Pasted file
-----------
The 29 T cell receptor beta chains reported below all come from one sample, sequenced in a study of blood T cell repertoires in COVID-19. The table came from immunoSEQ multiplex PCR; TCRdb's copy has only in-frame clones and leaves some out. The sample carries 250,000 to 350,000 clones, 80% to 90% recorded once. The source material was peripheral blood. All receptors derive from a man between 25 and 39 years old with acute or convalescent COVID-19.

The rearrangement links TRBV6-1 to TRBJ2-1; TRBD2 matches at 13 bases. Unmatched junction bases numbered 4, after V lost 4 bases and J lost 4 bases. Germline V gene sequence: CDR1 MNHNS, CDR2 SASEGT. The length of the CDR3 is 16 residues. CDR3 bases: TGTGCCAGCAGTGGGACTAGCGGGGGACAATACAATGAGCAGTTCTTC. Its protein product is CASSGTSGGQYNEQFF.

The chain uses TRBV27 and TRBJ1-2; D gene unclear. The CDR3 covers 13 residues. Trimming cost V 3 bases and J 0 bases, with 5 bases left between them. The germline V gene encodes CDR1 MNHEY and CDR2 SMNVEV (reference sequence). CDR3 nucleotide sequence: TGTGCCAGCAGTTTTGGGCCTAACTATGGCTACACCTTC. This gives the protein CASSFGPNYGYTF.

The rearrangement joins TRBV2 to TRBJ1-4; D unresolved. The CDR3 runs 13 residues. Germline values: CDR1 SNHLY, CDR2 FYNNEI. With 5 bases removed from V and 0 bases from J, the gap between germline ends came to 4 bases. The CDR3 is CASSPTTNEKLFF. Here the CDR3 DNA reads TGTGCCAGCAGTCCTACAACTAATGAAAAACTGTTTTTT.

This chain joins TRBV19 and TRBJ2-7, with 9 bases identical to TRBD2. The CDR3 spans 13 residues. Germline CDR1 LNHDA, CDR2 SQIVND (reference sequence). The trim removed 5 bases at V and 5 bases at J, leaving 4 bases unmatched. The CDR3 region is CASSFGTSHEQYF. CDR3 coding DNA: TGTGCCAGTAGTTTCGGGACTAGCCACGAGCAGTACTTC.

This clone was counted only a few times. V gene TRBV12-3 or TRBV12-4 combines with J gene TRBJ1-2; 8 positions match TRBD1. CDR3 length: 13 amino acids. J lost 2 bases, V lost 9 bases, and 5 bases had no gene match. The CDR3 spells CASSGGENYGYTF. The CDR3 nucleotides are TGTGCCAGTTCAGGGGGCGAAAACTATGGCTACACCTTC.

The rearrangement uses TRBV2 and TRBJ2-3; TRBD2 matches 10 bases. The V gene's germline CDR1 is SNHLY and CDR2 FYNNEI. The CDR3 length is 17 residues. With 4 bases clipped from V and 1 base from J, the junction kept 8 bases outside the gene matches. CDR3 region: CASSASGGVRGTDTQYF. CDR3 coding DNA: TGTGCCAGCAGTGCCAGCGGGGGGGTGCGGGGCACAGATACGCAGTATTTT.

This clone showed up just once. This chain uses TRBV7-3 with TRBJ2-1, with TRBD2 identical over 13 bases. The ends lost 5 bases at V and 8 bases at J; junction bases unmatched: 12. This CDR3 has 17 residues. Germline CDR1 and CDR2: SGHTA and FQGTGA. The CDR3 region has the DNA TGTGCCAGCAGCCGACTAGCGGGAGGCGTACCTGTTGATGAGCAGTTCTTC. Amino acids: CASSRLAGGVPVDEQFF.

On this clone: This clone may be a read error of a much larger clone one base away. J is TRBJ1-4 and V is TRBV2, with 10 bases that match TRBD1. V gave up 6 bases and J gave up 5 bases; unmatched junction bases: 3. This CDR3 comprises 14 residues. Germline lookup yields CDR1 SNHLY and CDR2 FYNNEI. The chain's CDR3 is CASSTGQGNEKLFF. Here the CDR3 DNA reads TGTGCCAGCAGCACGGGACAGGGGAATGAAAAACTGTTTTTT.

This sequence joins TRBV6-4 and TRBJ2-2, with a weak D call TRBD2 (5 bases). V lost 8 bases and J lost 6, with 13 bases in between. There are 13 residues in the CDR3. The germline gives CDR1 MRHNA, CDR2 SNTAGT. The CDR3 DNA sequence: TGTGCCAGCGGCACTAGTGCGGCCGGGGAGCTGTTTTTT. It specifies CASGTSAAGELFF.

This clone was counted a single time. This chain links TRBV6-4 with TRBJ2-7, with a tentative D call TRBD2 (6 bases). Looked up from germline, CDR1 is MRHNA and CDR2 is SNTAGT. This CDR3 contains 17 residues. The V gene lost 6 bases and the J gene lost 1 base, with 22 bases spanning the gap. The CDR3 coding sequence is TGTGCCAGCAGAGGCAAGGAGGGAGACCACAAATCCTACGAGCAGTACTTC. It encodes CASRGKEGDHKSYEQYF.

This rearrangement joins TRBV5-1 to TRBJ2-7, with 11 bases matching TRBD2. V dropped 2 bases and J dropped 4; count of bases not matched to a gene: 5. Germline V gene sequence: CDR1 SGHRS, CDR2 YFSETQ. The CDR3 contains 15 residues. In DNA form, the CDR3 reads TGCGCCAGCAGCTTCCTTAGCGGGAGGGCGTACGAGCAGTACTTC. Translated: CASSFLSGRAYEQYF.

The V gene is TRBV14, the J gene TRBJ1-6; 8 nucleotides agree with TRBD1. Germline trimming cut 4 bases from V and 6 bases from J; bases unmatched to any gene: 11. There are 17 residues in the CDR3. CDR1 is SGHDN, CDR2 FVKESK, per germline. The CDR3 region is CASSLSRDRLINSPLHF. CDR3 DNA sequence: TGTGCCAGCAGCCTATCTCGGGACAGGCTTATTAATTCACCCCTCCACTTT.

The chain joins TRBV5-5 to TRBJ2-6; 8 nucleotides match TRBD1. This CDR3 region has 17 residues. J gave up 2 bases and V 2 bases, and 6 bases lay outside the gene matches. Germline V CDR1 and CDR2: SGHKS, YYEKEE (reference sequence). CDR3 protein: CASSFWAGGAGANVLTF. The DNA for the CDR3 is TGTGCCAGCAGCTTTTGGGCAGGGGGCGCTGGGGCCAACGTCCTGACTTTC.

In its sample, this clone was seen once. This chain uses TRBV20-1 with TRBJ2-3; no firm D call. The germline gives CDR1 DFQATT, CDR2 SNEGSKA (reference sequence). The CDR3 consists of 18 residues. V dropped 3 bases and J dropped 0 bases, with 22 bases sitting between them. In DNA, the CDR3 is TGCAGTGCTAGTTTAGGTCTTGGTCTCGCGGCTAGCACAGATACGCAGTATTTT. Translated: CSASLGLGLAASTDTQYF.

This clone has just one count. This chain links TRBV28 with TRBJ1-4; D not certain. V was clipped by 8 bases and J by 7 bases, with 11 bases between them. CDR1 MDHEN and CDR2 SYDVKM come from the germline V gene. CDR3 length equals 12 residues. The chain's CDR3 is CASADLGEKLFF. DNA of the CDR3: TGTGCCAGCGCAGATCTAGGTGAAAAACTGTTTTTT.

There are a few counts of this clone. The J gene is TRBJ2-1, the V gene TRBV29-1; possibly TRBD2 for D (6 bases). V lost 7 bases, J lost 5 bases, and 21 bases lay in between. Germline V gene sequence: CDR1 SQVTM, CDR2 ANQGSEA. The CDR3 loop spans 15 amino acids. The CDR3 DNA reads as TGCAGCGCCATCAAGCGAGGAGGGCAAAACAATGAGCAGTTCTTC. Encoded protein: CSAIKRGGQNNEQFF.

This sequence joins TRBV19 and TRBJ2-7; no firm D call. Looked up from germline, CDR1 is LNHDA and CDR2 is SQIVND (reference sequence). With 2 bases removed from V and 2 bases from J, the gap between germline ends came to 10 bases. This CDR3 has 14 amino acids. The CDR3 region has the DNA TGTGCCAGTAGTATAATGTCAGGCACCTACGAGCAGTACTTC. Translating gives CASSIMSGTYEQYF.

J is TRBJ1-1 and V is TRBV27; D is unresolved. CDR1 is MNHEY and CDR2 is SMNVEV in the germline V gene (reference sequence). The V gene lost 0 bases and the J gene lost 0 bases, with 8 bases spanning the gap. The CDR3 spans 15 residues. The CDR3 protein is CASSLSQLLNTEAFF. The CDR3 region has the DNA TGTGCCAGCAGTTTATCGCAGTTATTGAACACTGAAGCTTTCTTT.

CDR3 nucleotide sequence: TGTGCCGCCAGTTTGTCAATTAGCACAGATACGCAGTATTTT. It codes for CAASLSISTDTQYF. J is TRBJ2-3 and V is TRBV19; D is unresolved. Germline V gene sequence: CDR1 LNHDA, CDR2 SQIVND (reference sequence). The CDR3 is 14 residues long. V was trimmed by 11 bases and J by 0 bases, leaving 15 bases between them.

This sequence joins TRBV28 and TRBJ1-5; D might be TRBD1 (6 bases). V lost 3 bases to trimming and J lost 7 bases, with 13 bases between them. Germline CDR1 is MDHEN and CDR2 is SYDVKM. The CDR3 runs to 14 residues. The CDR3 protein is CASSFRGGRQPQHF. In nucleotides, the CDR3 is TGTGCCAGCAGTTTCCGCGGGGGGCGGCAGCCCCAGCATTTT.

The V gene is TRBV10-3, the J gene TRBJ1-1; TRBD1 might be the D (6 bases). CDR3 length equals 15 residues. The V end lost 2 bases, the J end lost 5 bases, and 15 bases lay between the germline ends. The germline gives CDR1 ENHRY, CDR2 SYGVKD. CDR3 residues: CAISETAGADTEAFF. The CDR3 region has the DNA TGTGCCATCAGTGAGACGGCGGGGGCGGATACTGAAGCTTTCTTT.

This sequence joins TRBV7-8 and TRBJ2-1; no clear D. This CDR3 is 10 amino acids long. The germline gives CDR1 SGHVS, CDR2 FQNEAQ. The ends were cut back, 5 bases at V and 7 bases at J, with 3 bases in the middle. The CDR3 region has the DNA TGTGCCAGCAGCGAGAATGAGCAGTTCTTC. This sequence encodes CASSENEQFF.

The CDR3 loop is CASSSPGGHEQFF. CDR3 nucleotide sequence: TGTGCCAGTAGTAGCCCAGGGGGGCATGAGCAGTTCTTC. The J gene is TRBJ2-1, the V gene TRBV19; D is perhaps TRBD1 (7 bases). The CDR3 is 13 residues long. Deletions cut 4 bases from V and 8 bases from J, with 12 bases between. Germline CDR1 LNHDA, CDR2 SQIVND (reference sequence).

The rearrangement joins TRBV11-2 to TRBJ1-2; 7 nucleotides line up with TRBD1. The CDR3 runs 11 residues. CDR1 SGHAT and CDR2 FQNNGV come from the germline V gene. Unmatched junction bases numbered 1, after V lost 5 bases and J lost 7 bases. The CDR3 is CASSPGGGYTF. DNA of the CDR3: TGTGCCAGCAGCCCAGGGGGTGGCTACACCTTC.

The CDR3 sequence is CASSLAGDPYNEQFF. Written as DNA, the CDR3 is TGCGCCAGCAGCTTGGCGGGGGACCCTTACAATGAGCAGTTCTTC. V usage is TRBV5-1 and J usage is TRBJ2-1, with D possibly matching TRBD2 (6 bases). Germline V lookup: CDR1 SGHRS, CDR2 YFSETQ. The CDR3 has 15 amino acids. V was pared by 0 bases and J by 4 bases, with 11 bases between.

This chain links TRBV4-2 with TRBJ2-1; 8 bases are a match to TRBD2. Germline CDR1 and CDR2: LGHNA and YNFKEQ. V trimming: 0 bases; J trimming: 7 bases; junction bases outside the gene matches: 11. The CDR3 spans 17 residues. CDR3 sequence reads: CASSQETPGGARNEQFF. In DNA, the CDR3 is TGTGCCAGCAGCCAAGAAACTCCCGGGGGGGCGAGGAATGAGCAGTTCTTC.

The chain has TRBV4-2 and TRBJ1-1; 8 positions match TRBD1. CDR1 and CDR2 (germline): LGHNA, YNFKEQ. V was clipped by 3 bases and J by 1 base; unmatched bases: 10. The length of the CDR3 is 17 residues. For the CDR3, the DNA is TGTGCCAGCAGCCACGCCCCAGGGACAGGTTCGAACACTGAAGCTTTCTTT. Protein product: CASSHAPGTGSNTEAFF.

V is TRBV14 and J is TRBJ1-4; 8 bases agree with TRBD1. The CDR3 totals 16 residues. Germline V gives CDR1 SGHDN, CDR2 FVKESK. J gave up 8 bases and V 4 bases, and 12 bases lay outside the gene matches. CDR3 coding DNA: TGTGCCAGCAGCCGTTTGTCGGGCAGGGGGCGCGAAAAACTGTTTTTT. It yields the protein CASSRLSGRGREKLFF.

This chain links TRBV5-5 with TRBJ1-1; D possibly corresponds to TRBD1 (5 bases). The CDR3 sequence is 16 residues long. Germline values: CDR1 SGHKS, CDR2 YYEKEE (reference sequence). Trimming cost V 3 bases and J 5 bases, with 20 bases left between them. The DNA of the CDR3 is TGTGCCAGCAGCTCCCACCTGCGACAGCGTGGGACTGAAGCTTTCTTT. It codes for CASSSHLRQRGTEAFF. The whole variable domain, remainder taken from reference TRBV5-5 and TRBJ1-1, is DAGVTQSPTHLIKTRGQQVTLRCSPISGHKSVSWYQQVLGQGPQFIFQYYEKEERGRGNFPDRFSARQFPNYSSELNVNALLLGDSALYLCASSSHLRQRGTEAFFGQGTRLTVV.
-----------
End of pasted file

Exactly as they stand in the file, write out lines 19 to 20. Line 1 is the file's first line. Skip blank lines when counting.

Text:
J is TRBJ1-1 and V is TRBV27; D is unresolved. CDR1 is MNHEY and CDR2 is SMNVEV in the germline V gene (reference sequence). The V gene lost 0 bases and the J gene lost 0 bases, with 8 bases spanning the gap. The CDR3 spans 15 residues. The CDR3 protein is CASSLSQLLNTEAFF. The CDR3 region has the DNA TGTGCCAGCAGTTTATCGCAGTTATTGAACACTGAAGCTTTCTTT.

CDR3 nucleotide sequence: TGTGCCGCCAGTTTGTCAATTAGCACAGATACGCAGTATTTT. It codes for CAASLSISTDTQYF. J is TRBJ2-3 and V is TRBV19; D is unresolved. Germline V gene sequence: CDR1 LNHDA, CDR2 SQIVND (reference sequence). The CDR3 is 14 residues long. V was trimmed by 11 bases and J by 0 bases, leaving 15 bases between them.